Over the holidays, I got together with a group of women who I've been friends with since our children were babies. Now that our kids are in their tweens and teens, our conversations are no longer dominated by talk of sleep schedules, diaper changes and cures for colic. Increasingly, our concerns seem to be finding a different focus. I was struck by the fact that every single one of us had at least one parent or parent-in-law who is dealing with some form of dementia. And for as much as I've written about mental health, I realized that I didn't fully understand the differences between Alzheimer's disease and other forms of mental confusion.

So I did a little digging, and here's what I found out.

Essentially, Alzheimer's disease is a form of dementia. Dementia, in and of itself is not a disease but rather an umbrella term used to describe a general loss of mental abilities and memory. It can be caused by many things, including Alzheimer's.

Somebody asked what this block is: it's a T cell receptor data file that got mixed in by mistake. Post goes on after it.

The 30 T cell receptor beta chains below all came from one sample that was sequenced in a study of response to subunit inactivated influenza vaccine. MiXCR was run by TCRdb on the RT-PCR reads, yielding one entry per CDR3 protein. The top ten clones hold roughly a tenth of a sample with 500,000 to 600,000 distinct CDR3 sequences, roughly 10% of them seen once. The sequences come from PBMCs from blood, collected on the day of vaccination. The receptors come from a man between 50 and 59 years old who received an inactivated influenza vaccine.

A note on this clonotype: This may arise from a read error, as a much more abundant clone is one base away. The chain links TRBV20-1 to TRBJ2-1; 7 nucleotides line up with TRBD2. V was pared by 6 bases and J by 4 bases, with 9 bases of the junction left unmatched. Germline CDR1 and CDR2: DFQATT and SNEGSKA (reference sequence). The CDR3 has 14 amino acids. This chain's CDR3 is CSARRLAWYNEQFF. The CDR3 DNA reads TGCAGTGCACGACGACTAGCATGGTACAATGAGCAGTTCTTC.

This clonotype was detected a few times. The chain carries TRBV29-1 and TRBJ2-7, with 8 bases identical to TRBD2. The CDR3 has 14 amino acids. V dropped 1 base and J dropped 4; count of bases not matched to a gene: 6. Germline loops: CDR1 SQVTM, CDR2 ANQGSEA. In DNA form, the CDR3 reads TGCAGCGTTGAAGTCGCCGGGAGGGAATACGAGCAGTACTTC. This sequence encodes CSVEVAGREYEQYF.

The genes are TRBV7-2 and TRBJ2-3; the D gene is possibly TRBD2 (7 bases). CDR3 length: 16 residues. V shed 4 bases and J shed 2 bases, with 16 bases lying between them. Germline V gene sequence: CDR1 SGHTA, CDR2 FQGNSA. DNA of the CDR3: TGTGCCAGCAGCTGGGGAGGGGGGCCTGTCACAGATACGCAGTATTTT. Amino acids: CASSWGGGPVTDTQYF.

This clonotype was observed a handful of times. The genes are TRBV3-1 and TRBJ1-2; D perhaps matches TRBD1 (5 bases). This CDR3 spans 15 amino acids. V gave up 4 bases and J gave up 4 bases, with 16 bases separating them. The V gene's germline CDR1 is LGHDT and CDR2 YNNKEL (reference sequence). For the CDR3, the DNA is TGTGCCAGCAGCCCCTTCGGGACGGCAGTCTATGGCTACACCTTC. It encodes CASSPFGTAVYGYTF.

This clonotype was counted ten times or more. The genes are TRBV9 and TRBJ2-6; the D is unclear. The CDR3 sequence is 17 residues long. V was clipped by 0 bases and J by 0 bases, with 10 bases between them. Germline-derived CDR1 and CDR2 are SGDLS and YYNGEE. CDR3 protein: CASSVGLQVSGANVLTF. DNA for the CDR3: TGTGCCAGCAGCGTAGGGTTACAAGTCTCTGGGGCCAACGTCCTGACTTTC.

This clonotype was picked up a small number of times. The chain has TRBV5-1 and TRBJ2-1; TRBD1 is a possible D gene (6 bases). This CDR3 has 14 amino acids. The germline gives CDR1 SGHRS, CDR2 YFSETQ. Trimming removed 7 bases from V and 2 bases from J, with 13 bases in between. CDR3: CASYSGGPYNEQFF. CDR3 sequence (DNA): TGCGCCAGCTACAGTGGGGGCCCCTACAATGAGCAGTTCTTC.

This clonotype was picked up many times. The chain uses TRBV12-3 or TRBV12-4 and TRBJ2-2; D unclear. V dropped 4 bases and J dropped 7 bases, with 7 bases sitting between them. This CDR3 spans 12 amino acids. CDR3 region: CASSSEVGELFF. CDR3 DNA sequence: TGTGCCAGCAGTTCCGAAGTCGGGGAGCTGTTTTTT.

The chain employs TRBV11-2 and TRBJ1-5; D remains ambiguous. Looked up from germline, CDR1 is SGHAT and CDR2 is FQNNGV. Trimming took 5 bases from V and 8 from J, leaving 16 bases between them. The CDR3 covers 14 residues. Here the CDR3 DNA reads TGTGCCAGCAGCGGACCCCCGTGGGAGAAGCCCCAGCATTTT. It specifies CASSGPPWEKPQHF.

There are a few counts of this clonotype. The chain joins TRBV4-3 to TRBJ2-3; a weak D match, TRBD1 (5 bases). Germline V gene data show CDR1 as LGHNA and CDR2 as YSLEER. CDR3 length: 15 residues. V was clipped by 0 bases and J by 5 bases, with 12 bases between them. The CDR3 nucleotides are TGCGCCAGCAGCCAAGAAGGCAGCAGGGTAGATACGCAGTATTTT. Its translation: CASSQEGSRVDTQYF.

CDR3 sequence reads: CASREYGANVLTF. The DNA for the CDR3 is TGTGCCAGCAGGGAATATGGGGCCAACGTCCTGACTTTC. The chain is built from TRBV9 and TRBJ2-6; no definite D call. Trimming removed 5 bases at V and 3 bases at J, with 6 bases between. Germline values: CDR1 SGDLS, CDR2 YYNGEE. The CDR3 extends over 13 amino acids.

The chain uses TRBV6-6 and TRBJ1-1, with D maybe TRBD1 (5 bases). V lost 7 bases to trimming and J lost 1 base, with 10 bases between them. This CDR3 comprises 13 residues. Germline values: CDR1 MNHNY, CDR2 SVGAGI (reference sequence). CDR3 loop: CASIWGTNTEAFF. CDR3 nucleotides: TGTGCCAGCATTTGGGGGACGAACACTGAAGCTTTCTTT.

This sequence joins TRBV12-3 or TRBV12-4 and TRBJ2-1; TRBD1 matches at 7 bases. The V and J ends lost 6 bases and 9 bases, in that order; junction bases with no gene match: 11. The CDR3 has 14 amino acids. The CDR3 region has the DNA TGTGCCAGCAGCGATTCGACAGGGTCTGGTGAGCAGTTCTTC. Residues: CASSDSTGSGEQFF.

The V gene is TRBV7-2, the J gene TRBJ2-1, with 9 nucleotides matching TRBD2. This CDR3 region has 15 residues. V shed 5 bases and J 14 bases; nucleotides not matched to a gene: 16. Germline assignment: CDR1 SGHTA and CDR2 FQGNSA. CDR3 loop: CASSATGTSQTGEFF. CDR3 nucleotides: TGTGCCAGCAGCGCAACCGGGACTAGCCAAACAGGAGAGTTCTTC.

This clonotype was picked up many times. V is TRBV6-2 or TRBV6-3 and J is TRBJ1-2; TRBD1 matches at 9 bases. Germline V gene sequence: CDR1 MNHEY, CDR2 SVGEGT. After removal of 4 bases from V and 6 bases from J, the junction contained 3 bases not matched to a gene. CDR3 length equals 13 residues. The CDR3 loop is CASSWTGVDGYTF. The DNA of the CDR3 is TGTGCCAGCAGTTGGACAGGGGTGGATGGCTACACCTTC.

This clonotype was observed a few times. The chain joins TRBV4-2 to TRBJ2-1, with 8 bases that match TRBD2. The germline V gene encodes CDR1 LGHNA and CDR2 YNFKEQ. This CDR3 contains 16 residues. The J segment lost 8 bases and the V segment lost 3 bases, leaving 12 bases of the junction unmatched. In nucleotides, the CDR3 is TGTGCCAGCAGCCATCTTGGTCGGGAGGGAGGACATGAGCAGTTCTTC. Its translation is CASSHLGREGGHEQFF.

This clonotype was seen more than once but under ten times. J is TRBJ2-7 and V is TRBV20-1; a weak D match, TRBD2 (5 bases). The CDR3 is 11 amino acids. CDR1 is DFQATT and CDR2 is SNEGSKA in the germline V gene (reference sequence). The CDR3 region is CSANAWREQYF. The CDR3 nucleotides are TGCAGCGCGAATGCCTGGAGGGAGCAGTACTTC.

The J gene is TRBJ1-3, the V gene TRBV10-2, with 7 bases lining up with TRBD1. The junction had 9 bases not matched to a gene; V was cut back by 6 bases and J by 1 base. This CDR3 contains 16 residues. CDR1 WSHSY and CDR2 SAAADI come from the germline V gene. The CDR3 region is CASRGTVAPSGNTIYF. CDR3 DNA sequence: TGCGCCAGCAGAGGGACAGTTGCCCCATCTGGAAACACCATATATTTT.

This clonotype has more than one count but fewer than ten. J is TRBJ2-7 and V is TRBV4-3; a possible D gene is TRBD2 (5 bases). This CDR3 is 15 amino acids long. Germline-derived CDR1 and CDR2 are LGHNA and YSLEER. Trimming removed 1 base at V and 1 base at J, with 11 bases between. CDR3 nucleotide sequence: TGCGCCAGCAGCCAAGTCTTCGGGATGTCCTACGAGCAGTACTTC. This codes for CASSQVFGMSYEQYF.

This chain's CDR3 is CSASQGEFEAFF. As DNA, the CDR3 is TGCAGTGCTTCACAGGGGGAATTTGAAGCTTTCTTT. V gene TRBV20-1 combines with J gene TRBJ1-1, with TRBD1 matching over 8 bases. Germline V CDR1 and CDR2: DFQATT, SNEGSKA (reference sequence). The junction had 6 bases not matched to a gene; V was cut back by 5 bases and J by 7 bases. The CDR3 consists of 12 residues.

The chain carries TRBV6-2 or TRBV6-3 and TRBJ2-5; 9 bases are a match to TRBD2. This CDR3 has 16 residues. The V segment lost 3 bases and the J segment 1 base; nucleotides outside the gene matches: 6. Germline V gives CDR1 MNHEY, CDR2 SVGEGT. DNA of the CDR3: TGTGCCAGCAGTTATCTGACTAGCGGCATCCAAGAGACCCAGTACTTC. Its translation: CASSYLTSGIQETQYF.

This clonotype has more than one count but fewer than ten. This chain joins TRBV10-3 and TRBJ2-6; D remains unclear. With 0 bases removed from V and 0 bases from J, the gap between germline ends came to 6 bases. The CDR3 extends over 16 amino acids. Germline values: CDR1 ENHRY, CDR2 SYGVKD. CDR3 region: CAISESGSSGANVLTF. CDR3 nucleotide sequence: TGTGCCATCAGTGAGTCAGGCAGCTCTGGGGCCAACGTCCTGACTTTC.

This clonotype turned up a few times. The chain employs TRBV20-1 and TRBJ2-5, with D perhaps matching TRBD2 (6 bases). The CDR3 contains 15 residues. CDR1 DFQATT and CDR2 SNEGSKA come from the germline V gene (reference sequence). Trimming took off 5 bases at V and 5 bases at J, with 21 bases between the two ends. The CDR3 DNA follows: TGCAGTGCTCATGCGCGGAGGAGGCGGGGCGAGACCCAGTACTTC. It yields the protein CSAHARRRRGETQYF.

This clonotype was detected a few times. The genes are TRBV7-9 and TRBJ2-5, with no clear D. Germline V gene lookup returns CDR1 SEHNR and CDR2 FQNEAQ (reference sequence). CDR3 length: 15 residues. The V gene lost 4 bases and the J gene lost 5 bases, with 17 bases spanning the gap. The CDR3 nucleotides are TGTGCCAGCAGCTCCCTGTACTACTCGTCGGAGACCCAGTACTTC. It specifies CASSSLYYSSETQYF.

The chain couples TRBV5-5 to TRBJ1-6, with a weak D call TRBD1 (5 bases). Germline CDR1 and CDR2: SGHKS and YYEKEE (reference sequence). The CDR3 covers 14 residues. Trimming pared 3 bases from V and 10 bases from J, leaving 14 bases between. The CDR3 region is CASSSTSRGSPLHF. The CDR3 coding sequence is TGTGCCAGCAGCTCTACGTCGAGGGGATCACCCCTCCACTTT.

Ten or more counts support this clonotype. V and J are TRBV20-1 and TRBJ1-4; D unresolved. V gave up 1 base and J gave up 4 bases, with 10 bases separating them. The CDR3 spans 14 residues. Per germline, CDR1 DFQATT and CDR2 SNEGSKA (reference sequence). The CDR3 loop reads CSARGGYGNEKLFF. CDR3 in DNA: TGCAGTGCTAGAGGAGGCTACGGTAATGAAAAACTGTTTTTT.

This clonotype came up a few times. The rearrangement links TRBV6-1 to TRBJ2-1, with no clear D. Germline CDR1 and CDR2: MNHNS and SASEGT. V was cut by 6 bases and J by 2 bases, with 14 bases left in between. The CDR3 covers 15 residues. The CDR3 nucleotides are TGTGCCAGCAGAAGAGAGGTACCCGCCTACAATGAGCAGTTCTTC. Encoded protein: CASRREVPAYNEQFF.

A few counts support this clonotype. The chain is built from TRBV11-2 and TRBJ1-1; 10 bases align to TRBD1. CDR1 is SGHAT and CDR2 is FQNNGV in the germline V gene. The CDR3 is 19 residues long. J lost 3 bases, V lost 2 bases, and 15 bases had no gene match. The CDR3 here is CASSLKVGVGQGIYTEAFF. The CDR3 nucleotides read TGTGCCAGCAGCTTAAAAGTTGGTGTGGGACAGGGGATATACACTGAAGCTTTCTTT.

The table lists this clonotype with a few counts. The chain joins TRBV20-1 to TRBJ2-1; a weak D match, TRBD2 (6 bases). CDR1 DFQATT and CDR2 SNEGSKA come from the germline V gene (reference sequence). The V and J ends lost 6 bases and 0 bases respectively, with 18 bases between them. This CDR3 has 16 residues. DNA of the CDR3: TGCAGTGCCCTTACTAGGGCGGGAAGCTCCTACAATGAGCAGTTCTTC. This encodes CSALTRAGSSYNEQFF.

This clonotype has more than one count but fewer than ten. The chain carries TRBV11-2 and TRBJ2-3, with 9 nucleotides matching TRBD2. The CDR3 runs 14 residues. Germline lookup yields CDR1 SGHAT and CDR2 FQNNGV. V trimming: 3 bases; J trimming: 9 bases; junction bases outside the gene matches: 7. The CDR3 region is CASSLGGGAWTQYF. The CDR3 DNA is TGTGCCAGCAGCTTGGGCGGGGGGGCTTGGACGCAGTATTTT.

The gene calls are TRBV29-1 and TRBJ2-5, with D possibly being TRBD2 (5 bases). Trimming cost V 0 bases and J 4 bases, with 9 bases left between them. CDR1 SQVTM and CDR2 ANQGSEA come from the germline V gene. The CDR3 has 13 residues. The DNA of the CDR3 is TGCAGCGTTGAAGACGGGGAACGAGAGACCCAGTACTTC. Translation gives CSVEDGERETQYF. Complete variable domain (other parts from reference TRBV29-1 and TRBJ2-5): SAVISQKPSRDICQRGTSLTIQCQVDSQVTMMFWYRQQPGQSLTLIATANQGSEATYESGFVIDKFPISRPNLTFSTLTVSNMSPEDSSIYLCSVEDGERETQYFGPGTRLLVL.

Alzheimer's is the most common type of dementia, accounting for 60 to 80 percent of cases. It's a progressive disease marked by memory loss, confusion and disorientation. The symptoms usually start off as minor — forgetting names or dates or other newly learned information. But over time, symptoms can include behavior changes, difficulty speaking and impaired movement. While the risks for developing Alzheimer's disease increase with age, it's not an unavoidable complication of aging.

Tons of research has been compiled in recent years in an effort to understand what triggers the brain changes that cause Alzheimer's disease. Plaque deposits and twisted fibers known as tangles can be seen in brain scans as the disease progresses. But at the moment the cause of Alzheimer's remains a mystery.

Other diseases that can lead to the development of dementia include vascular dementia (which may occur as a complication from a stroke,) Parkinson's disease and Huntington's disease.

Bottom line: If a parent or loved one is beginning to show signs of dementia, it's important to get them in for a check-up. While there is no known cure for Alzheimer's disease and other forms of dementia, there are treatments that can delay the progression of symptoms.